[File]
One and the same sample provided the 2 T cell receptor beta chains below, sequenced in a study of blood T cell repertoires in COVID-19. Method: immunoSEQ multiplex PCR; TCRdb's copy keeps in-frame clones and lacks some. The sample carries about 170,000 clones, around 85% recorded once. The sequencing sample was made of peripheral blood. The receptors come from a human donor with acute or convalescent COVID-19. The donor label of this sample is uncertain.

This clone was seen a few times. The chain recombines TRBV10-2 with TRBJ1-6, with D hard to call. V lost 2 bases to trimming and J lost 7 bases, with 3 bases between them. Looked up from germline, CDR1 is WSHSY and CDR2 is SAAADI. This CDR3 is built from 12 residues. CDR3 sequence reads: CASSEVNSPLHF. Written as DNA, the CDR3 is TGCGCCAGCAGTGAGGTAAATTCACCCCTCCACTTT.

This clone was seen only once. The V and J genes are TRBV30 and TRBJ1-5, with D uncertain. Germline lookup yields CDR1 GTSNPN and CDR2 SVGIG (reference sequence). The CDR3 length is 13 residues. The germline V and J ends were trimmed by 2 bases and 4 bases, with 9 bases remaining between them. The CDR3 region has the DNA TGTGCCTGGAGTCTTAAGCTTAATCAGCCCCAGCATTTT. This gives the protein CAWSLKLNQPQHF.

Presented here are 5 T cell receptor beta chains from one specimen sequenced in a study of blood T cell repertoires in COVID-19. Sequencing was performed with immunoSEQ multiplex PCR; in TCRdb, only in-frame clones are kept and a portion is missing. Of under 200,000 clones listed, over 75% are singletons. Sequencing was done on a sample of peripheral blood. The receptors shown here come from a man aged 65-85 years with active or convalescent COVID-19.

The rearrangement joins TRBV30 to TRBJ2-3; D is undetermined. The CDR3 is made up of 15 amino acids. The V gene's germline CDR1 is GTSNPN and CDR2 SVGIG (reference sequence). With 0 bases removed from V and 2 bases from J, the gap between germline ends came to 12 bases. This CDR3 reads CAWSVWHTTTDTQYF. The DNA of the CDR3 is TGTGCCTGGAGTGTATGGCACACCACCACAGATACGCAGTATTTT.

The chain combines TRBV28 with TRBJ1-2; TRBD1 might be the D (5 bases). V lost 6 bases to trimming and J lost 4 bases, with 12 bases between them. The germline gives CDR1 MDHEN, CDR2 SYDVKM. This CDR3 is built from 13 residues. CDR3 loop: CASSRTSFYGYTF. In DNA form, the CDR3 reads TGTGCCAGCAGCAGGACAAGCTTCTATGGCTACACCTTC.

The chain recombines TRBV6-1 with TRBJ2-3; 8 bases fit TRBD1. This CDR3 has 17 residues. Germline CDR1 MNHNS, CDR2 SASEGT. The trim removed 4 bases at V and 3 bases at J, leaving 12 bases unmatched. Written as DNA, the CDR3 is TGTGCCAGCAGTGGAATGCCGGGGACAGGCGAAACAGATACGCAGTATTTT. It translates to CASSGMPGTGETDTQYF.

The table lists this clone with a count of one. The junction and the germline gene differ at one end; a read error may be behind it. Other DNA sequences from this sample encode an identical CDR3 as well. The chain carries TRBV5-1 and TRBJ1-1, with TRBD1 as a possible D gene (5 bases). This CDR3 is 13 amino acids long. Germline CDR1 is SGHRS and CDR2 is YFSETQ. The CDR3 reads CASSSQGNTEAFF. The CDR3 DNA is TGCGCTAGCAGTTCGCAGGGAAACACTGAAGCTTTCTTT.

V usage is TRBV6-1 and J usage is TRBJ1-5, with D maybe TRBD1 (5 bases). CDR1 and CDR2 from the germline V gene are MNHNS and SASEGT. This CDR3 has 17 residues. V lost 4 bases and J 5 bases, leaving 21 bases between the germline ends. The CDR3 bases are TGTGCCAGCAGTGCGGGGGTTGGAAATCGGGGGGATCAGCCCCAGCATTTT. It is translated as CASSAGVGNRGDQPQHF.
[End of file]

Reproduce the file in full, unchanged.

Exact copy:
One and the same sample provided the 2 T cell receptor beta chains below, sequenced in a study of blood T cell repertoires in COVID-19. Method: immunoSEQ multiplex PCR; TCRdb's copy keeps in-frame clones and lacks some. The sample carries about 170,000 clones, around 85% recorded once. The sequencing sample was made of peripheral blood. The receptors come from a human donor with acute or convalescent COVID-19. The donor label of this sample is uncertain.

This clone was seen a few times. The chain recombines TRBV10-2 with TRBJ1-6, with D hard to call. V lost 2 bases to trimming and J lost 7 bases, with 3 bases between them. Looked up from germline, CDR1 is WSHSY and CDR2 is SAAADI. This CDR3 is built from 12 residues. CDR3 sequence reads: CASSEVNSPLHF. Written as DNA, the CDR3 is TGCGCCAGCAGTGAGGTAAATTCACCCCTCCACTTT.

This clone was seen only once. The V and J genes are TRBV30 and TRBJ1-5, with D uncertain. Germline lookup yields CDR1 GTSNPN and CDR2 SVGIG (reference sequence). The CDR3 length is 13 residues. The germline V and J ends were trimmed by 2 bases and 4 bases, with 9 bases remaining between them. The CDR3 region has the DNA TGTGCCTGGAGTCTTAAGCTTAATCAGCCCCAGCATTTT. This gives the protein CAWSLKLNQPQHF.

Presented here are 5 T cell receptor beta chains from one specimen sequenced in a study of blood T cell repertoires in COVID-19. Sequencing was performed with immunoSEQ multiplex PCR; in TCRdb, only in-frame clones are kept and a portion is missing. Of under 200,000 clones listed, over 75% are singletons. Sequencing was done on a sample of peripheral blood. The receptors shown here come from a man aged 65-85 years with active or convalescent COVID-19.

The rearrangement joins TRBV30 to TRBJ2-3; D is undetermined. The CDR3 is made up of 15 amino acids. The V gene's germline CDR1 is GTSNPN and CDR2 SVGIG (reference sequence). With 0 bases removed from V and 2 bases from J, the gap between germline ends came to 12 bases. This CDR3 reads CAWSVWHTTTDTQYF. The DNA of the CDR3 is TGTGCCTGGAGTGTATGGCACACCACCACAGATACGCAGTATTTT.

The chain combines TRBV28 with TRBJ1-2; TRBD1 might be the D (5 bases). V lost 6 bases to trimming and J lost 4 bases, with 12 bases between them. The germline gives CDR1 MDHEN, CDR2 SYDVKM. This CDR3 is built from 13 residues. CDR3 loop: CASSRTSFYGYTF. In DNA form, the CDR3 reads TGTGCCAGCAGCAGGACAAGCTTCTATGGCTACACCTTC.

The chain recombines TRBV6-1 with TRBJ2-3; 8 bases fit TRBD1. This CDR3 has 17 residues. Germline CDR1 MNHNS, CDR2 SASEGT. The trim removed 4 bases at V and 3 bases at J, leaving 12 bases unmatched. Written as DNA, the CDR3 is TGTGCCAGCAGTGGAATGCCGGGGACAGGCGAAACAGATACGCAGTATTTT. It translates to CASSGMPGTGETDTQYF.

The table lists this clone with a count of one. The junction and the germline gene differ at one end; a read error may be behind it. Other DNA sequences from this sample encode an identical CDR3 as well. The chain carries TRBV5-1 and TRBJ1-1, with TRBD1 as a possible D gene (5 bases). This CDR3 is 13 amino acids long. Germline CDR1 is SGHRS and CDR2 is YFSETQ. The CDR3 reads CASSSQGNTEAFF. The CDR3 DNA is TGCGCTAGCAGTTCGCAGGGAAACACTGAAGCTTTCTTT.

V usage is TRBV6-1 and J usage is TRBJ1-5, with D maybe TRBD1 (5 bases). CDR1 and CDR2 from the germline V gene are MNHNS and SASEGT. This CDR3 has 17 residues. V lost 4 bases and J 5 bases, leaving 21 bases between the germline ends. The CDR3 bases are TGTGCCAGCAGTGCGGGGGTTGGAAATCGGGGGGATCAGCCCCAGCATTTT. It is translated as CASSAGVGNRGDQPQHF.